Motor Learning Concepts - Optimizing Feedback
Golfers love advice, be it from a trained professional, a friend, or from the person in the next stall at the driving range. Sometimes it helps and sometimes it makes matters worse. For now, let’s assume you’re getting good advice and we will discuss how you can learn from it to improve your play on the course. But first, we will define a few terms just to clarify exactly what we are talking about.
Of critical importance is the difference between the various sources of information. We call it “augmented feedback” when the information comes from an outside source, like an instructor, video, launch monitor, or even a training aid (we’ll have more to say about training aids in a later article.) We call it “inherent feedback” when it arises from within, such as seeing, feeling or hearing information.
There are two very important points about to make about the relationship between augmented feedback and inherent feedback in golf. First, augmented feedback is only legally available to the golfer off the course; inherent feedback is always available. Secondly, augmented feedback provides information about things that the golfer doesn’t understand when trying to interpret their inherent feedback. However, golfers can learn to get this information using these inherent feedback sources. Appreciating the importance of these two points is critical to understanding how feedback can be optimized to enhance learning.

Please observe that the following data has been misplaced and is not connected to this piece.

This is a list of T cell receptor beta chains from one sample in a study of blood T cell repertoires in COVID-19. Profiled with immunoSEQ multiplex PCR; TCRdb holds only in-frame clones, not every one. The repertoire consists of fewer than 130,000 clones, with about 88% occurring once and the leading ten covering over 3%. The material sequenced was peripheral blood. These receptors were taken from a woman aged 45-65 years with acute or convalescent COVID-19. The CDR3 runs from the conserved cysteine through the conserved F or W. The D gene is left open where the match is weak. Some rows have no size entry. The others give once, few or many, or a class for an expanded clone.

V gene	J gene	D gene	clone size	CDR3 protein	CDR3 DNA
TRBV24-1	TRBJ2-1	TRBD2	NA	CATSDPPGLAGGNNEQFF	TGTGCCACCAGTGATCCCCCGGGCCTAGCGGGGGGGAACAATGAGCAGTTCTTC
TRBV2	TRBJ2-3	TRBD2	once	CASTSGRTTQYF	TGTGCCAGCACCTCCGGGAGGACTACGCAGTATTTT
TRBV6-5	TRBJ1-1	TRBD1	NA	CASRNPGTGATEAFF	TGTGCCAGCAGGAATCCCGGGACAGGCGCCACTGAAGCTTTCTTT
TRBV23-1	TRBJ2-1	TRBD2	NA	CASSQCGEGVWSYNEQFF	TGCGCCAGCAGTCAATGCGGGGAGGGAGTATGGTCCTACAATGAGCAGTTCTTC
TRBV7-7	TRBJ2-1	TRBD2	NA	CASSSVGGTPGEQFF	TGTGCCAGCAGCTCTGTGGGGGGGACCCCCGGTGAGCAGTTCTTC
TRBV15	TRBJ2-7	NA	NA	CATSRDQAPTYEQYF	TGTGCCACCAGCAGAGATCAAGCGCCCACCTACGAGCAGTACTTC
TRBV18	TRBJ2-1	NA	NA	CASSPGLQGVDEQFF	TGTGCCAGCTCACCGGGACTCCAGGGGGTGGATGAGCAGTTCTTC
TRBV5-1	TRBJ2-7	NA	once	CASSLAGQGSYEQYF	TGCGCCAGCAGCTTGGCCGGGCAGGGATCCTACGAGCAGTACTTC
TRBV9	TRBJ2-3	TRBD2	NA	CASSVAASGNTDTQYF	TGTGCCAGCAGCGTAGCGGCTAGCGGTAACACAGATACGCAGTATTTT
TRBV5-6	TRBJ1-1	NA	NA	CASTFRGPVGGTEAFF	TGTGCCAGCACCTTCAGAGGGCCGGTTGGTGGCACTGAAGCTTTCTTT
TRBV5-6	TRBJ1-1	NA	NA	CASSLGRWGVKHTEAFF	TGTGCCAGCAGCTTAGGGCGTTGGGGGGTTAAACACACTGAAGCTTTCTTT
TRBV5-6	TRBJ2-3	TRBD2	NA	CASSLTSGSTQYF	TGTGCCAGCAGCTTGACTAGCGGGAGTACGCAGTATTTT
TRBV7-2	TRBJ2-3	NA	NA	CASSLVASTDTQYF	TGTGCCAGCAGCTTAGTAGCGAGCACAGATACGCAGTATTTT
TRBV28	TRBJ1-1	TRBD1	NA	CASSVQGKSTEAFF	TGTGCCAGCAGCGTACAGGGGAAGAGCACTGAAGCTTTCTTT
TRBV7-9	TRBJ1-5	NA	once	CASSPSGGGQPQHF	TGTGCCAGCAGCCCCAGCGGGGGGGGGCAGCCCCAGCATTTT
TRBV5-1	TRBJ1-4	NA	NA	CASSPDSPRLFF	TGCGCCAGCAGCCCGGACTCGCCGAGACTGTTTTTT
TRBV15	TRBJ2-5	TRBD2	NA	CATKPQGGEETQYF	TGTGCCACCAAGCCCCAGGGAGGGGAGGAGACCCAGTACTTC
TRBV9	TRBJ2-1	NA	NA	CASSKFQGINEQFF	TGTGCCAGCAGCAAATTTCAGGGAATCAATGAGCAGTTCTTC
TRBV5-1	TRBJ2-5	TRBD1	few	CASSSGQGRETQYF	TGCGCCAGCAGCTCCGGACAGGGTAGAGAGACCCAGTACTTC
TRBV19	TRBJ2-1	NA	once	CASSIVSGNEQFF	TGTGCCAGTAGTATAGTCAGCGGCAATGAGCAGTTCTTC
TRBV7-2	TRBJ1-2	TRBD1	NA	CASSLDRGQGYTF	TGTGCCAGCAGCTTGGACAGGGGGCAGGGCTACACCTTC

For example, try to remember when you first heard someone say that your swing finish resembled a “chicken wing” and had resulted in a hard slice across the ball. You had no idea what the term meant, what the finish looked like, or why it would result in a hard slice across the ball. In this case, augmented feedback would be critical to learning about the chicken wing and also to how to fix it. For example, verbal feedback could help you to get an understanding of the nature of the term and perhaps to visualize what the finish looked like. Video feedback could also help to better understand what your arms were doing in the follow through. A guidance tool might be used to prevent you from making the chicken wing with your follow through. And a glove, placed under the left armpit, might also help you to correct the action.
Without question, these sources of augmented feedback will help you make corrections on the range. But, as we all know, the errors we correct on the range sometimes return to haunt us on the course. And remember, none of those sources of augmented feedback are available to the golfer on the course. So, how can you optimize the use of augmented feedback in practice in order to improve your play on the course? Part 2 in this series explains why the motor learning research suggests that the more you come to rely or depend on augmented feedback to make corrections on the range, the worse off you will probably be on the course.